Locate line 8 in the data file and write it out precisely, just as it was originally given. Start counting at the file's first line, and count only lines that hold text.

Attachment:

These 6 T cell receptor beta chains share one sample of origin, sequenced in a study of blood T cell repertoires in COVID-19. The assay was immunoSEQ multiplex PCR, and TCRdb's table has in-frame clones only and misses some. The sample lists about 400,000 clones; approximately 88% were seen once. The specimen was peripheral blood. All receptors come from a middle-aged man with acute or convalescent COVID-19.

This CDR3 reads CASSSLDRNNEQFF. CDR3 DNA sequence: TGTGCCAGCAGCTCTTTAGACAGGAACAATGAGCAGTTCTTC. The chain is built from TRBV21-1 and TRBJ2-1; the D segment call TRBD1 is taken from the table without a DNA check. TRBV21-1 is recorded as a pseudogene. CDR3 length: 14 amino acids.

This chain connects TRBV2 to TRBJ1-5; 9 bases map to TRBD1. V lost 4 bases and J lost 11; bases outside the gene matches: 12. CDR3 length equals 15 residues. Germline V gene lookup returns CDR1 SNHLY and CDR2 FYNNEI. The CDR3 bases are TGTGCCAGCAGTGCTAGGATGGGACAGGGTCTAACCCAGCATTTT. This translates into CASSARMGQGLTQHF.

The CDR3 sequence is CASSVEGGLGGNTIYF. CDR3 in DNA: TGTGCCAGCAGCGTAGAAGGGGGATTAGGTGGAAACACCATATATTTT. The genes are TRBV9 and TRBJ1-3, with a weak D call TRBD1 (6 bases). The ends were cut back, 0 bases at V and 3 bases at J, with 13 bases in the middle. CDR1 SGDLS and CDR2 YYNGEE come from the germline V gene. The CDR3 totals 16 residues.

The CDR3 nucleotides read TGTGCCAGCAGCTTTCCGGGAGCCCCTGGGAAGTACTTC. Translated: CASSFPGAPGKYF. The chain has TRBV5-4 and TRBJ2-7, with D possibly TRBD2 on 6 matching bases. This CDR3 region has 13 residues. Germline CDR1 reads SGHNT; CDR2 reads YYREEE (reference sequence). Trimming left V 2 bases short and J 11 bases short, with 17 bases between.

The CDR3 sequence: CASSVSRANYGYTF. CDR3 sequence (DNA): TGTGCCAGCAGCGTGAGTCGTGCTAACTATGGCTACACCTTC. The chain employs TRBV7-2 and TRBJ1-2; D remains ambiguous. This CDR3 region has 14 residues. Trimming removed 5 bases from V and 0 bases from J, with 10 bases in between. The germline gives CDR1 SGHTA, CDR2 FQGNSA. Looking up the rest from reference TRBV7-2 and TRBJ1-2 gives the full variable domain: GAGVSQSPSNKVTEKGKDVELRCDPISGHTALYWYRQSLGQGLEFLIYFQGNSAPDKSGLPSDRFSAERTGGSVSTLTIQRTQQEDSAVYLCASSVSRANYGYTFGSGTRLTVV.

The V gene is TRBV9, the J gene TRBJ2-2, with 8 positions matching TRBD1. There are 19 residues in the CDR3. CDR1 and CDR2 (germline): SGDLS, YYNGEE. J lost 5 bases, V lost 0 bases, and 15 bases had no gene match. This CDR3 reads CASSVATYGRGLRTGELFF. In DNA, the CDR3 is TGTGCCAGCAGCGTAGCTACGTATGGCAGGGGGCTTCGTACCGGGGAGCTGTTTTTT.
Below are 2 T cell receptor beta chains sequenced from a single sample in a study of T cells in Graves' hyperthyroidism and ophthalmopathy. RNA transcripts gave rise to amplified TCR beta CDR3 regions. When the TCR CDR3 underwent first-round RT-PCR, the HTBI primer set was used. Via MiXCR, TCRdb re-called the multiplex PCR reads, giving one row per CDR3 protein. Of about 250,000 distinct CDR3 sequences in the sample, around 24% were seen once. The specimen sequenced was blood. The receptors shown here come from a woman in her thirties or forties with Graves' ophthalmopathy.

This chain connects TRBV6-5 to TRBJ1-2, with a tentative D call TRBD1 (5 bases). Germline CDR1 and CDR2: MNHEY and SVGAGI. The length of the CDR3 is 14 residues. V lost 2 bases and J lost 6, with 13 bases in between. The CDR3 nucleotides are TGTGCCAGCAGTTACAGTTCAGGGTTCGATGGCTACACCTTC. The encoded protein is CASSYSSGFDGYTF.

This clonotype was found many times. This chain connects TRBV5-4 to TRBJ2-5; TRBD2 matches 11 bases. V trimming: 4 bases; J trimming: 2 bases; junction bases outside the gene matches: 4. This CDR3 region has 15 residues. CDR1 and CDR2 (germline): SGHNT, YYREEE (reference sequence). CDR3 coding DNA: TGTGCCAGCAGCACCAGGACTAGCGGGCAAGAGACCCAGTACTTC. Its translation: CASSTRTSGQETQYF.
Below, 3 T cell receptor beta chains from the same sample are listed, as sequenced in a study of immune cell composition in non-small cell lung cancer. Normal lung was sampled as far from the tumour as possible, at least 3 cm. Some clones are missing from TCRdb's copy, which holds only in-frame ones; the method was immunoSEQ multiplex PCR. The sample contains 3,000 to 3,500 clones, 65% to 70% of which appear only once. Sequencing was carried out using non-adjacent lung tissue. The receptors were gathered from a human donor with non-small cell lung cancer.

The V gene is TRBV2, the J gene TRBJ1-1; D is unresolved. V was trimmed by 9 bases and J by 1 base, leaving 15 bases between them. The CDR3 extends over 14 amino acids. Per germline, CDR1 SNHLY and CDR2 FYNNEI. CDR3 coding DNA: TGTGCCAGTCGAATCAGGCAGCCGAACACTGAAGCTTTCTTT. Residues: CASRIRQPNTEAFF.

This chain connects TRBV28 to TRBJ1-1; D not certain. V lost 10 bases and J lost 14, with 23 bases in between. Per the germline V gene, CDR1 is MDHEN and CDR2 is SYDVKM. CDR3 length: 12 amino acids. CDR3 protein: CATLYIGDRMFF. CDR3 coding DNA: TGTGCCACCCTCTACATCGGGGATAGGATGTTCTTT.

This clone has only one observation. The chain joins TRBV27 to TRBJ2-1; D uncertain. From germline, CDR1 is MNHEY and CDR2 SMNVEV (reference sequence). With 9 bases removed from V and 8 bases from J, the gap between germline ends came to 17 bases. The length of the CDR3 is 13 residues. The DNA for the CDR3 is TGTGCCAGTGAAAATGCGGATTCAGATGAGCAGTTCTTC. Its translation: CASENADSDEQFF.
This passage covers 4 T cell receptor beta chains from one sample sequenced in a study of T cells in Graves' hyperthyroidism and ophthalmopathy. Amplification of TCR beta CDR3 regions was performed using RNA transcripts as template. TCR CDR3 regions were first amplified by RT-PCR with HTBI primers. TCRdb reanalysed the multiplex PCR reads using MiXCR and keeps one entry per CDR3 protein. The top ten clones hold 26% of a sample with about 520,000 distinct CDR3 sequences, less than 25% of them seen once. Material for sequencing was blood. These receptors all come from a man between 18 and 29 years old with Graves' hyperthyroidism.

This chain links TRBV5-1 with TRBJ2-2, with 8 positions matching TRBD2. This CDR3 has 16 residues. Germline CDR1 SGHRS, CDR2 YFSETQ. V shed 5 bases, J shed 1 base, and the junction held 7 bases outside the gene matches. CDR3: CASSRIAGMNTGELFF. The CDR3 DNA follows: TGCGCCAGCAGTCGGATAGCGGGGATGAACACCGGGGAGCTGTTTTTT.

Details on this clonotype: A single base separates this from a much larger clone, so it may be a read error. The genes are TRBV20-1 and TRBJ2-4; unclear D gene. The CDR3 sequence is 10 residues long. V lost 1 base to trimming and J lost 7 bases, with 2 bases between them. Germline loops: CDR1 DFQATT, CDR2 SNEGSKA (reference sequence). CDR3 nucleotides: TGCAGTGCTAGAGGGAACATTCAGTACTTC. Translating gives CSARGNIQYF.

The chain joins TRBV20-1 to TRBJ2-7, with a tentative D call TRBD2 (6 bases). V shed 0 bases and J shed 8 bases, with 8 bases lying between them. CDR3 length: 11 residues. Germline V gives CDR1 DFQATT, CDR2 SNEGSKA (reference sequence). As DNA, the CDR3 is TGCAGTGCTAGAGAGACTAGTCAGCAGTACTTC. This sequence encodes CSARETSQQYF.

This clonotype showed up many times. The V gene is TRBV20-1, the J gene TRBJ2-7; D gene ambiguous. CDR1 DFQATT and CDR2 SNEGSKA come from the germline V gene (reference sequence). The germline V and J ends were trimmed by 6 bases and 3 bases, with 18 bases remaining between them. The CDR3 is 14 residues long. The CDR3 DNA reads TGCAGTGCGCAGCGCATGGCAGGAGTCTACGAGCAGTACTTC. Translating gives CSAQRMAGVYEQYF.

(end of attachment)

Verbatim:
Below are 2 T cell receptor beta chains sequenced from a single sample in a study of T cells in Graves' hyperthyroidism and ophthalmopathy. RNA transcripts gave rise to amplified TCR beta CDR3 regions. When the TCR CDR3 underwent first-round RT-PCR, the HTBI primer set was used. Via MiXCR, TCRdb re-called the multiplex PCR reads, giving one row per CDR3 protein. Of about 250,000 distinct CDR3 sequences in the sample, around 24% were seen once. The specimen sequenced was blood. The receptors shown here come from a woman in her thirties or forties with Graves' ophthalmopathy.